Live Within Your Means

484054258With the wisdom of age and experience I can say with 100% confidence that the key to a successful life financially is to live within (and below) your means.

Never, ever, ever live above your means hoping that your income will catch up. While in some cases your income may catch up, but more likely it will not. And if it doesn’t, you are royally screwed. And even if you are successful and are a significant earner, be careful that you don’t assume that your high earnings will continue forever (remember what happens to those that ass-u-me)

So if that’s the case, why do people live above their means?

1. Their “eyes are bigger than their stomach”. They want items they can’t afford and don’t know how to resist.

2. They have no concept or discipline of creating a budget

3. They are disappointed with their income but hope/wish for a windfall (inheritance, lottery etc.)

4. Their self-images are tied to their possessions, and they “compete” with others for who has the most toys.

5. Their parents never taught them the values of frugality

6. They just don’t understand basic finance.

7. They hold mega parties to show their “wealth”, but underneath the veneer can’t afford to do so.

Here’s the basic premise. It’s an easy one. It applies in business and personal finance:

Income (or Revenue) Less Expenses = Savings (or profit)

So it’s very simple. Spend less than you earn and you’ll have some $ left over to save. Importantly. it is critical in today’s non-pension world to save aggressively for a longer life span than your parents had.

For those approaching retirement, people foolishly think that Social Security will provide a net when they retire. That’s true, but only to small degree. The average recipient receives roughly $1300/month (roughly $16k per year) from Social Security. How far does that go? Even those who max out their social security contributions are capped at $2639/month (almost $32k annually) IF they contributed enough to reach the max, and IF wait until Full Retirement Age (FRA). Is that enough to live on?

So, how much have you socked away in your 401k/IRA? A lot? Or just a meager amount? Again when you live within/below your means you can fund retirement savings.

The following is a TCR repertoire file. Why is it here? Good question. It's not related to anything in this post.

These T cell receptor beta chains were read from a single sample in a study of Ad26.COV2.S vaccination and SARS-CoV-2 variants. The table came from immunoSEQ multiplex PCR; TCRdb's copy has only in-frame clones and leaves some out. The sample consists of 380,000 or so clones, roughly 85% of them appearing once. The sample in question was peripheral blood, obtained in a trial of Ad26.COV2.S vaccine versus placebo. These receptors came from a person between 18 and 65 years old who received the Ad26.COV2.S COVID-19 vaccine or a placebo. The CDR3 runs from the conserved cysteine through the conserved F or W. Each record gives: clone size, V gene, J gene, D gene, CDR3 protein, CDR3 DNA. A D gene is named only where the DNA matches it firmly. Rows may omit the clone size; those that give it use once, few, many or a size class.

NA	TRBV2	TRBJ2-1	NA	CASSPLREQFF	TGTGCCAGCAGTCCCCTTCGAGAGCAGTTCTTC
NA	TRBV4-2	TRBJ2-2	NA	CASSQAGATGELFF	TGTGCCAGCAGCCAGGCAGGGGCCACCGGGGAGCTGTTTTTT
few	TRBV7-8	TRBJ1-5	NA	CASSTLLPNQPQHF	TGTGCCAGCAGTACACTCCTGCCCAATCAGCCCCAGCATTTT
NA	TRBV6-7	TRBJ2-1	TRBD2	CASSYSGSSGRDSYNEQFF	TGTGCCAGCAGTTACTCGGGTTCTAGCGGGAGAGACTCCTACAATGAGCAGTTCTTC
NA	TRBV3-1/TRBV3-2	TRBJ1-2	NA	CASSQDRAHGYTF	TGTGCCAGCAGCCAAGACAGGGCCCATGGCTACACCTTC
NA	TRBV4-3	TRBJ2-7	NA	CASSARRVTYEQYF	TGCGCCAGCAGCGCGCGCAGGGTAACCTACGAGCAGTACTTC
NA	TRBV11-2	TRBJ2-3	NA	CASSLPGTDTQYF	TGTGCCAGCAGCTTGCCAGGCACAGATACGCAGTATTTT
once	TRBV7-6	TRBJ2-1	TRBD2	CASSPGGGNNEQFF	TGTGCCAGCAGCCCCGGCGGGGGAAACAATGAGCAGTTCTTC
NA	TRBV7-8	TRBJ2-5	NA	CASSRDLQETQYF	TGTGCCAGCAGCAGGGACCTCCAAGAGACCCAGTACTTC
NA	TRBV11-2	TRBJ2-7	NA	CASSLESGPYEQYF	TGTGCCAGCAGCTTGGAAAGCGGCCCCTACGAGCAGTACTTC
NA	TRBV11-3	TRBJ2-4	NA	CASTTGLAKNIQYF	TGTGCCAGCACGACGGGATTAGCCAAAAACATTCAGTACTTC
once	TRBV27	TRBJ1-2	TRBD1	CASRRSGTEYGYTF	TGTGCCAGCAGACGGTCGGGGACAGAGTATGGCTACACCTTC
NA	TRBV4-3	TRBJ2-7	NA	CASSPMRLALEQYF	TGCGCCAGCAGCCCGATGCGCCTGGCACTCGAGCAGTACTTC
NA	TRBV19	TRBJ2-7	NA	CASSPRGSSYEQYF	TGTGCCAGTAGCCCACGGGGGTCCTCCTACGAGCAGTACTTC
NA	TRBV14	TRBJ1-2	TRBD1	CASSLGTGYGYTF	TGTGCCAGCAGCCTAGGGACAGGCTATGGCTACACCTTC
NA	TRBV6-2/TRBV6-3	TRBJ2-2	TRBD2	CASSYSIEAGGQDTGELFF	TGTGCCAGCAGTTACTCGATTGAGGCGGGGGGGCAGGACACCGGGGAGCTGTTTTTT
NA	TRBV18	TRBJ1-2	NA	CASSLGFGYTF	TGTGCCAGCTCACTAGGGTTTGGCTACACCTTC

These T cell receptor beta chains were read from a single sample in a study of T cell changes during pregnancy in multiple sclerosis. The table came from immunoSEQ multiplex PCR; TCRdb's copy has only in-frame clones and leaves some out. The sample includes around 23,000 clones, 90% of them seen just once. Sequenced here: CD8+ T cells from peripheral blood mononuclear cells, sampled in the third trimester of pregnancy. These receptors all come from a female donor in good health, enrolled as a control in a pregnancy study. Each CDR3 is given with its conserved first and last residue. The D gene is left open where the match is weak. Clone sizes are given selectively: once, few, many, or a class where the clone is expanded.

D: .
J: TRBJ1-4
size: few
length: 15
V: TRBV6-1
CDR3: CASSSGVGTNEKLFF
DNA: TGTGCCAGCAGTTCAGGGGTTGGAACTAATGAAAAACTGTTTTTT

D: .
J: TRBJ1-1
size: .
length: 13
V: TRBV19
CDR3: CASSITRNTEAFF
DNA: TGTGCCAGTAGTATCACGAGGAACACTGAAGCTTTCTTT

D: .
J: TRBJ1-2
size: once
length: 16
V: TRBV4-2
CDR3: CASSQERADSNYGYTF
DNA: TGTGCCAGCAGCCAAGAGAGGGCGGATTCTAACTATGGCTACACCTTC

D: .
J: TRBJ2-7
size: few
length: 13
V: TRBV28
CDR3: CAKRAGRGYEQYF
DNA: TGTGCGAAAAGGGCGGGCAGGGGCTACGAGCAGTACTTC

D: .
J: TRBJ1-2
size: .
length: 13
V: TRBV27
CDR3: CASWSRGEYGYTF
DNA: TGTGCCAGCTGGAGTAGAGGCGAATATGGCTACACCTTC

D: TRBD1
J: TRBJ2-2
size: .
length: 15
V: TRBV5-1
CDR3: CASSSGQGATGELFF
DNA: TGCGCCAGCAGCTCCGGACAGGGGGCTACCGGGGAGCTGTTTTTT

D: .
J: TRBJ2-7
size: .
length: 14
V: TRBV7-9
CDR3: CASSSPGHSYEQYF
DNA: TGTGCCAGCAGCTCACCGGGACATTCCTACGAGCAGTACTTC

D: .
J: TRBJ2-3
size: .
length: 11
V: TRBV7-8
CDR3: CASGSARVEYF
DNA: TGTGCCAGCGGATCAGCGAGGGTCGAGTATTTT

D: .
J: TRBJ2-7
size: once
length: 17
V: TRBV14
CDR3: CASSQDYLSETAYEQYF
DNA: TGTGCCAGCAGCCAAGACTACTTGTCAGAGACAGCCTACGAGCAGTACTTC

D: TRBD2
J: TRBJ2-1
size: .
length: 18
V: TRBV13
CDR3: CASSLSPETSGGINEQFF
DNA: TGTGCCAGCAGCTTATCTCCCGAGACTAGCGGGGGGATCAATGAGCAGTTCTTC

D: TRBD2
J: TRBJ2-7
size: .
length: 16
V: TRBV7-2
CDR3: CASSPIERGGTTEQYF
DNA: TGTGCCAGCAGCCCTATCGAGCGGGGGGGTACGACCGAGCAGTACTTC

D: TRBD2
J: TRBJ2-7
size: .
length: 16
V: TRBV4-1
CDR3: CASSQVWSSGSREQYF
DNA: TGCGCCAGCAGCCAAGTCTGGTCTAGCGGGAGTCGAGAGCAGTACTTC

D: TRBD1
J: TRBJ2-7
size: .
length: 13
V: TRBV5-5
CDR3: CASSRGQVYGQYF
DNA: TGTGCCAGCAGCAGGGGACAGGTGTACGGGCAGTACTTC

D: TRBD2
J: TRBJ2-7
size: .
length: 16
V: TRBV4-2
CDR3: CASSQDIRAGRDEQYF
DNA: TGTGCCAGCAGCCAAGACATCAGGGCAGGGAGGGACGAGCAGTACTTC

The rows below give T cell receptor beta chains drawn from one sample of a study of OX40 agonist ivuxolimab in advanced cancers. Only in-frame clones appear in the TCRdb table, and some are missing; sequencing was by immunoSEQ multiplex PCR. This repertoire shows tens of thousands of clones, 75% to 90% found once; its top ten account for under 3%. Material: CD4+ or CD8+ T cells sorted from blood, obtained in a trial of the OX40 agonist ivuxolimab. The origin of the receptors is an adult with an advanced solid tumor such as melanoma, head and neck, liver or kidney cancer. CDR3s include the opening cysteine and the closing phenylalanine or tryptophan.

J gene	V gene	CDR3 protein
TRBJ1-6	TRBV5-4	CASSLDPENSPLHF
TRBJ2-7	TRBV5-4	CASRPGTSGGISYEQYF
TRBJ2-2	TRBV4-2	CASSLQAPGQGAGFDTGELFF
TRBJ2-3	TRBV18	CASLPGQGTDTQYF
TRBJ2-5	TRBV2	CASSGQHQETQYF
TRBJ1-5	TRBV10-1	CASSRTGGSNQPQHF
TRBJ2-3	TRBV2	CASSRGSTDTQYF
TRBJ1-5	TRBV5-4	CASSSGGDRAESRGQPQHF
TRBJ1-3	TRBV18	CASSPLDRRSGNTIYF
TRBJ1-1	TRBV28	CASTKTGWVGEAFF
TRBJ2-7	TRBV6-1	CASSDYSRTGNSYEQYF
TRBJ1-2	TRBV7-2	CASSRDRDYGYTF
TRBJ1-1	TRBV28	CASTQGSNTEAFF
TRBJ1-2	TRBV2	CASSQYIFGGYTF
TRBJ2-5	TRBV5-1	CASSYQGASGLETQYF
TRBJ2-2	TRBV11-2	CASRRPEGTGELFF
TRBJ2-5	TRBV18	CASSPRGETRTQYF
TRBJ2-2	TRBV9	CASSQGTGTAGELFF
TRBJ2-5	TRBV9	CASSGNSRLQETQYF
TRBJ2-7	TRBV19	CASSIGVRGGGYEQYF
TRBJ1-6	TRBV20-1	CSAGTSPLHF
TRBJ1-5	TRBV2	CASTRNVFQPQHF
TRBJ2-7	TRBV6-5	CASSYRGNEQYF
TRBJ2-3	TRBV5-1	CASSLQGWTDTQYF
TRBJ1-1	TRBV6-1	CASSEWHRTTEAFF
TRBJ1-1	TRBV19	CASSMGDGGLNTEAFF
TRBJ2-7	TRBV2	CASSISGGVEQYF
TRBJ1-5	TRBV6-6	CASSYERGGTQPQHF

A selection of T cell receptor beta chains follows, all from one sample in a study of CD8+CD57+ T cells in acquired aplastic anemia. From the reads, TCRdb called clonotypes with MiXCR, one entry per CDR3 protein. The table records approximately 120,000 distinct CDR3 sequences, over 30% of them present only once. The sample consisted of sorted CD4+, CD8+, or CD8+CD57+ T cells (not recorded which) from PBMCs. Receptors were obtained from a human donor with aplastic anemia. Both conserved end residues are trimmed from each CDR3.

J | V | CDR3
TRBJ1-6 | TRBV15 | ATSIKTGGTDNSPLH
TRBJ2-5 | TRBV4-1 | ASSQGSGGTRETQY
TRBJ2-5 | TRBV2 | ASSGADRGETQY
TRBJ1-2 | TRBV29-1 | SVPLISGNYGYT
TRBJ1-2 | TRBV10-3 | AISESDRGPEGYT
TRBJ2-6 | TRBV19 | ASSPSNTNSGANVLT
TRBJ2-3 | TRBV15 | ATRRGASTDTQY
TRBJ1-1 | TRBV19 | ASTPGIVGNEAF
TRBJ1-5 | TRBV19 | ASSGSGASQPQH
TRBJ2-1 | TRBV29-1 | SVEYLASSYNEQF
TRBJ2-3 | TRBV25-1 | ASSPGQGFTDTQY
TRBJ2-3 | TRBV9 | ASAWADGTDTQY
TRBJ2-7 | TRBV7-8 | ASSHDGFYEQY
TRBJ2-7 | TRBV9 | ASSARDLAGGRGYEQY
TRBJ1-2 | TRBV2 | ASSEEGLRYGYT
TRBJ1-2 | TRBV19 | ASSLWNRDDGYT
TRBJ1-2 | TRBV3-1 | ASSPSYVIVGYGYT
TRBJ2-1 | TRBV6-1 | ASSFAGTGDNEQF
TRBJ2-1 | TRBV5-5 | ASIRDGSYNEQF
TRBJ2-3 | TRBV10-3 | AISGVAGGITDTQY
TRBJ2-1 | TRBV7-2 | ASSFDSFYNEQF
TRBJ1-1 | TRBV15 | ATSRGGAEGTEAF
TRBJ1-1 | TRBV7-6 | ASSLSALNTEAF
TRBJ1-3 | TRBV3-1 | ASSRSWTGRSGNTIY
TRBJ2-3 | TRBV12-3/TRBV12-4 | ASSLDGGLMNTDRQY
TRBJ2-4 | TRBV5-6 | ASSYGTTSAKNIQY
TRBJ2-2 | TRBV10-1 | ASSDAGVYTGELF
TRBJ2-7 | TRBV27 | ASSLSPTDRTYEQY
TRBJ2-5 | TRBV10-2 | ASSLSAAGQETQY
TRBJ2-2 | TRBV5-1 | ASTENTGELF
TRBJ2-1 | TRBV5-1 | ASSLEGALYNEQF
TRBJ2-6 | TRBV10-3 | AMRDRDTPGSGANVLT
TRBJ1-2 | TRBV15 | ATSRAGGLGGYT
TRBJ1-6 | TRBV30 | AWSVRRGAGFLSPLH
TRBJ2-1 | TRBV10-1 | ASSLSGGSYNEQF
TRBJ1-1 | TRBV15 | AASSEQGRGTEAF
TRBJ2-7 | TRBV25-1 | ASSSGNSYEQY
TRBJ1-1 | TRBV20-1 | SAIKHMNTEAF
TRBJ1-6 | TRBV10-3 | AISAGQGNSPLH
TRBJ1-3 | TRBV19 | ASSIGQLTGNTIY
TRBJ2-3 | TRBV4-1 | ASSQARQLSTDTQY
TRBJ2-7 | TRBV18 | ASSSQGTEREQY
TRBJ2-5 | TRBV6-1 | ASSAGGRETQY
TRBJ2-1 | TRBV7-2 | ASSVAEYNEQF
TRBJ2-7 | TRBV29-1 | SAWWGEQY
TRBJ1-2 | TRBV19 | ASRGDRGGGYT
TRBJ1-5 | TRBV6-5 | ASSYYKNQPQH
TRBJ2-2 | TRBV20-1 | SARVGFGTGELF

Most people are financially illiterate. Not high finance. Personal finance. I think academia is remiss in not requiring courses in basic personal finance as a core course in college. That’s a course that has value!

So if you are spending beyond your means, don’t wait to get into deep trouble–you are already on the road and probably already there. Reign in spending today, create a budget, and save for tomorrow. And if/when your income rises, don’t forget the hard lessons you learned.

More Strumings


  1. ks says:

    My grandfather used to say, “Don’t have champagne tastes on a beer budget.” Always took that to heart.

  2. Michael Drabenstott says:

    Three notes:
    1. I remember the CFO at my first internship tell me to “pay yourself first.” Take 10% of your income and sock it away. If you start it at a young age, you won’t miss the money.
    2. I’ve been embracing the ideas of minimalism ( and essentialism ( True happiness is found in experiences and relationships, many of which don’t cost a penny. (Anniversary and birthday gifts for the wife notwithstanding!)

  3. ed williamson says:

    The article seems a bit simplistic but then again someone who never saved a penny may need to start here?
    My personal rule was simple I always lived within my means. So when I started out and made $7K I was very frugal. I rarely ate out and looked for free entertainment and the same as when i moved up the salary scale. So at $90K I was still watching my pennies, which now were dollars. I always managed to save. Simply I did without. I bought everything on sale. I called it doubling my income. If I needed a rake and it wasn’t on sale I bought what I needed when I needed it. I called doing without and inconveniencing yourself false economy. My wife called me tight and she always made sure I understood what was important, that partnership is for another article. I always eventually got what I wanted and I’ve lived a pretty good life. I just didn’t make myself poor to do it. Again simple stuff.

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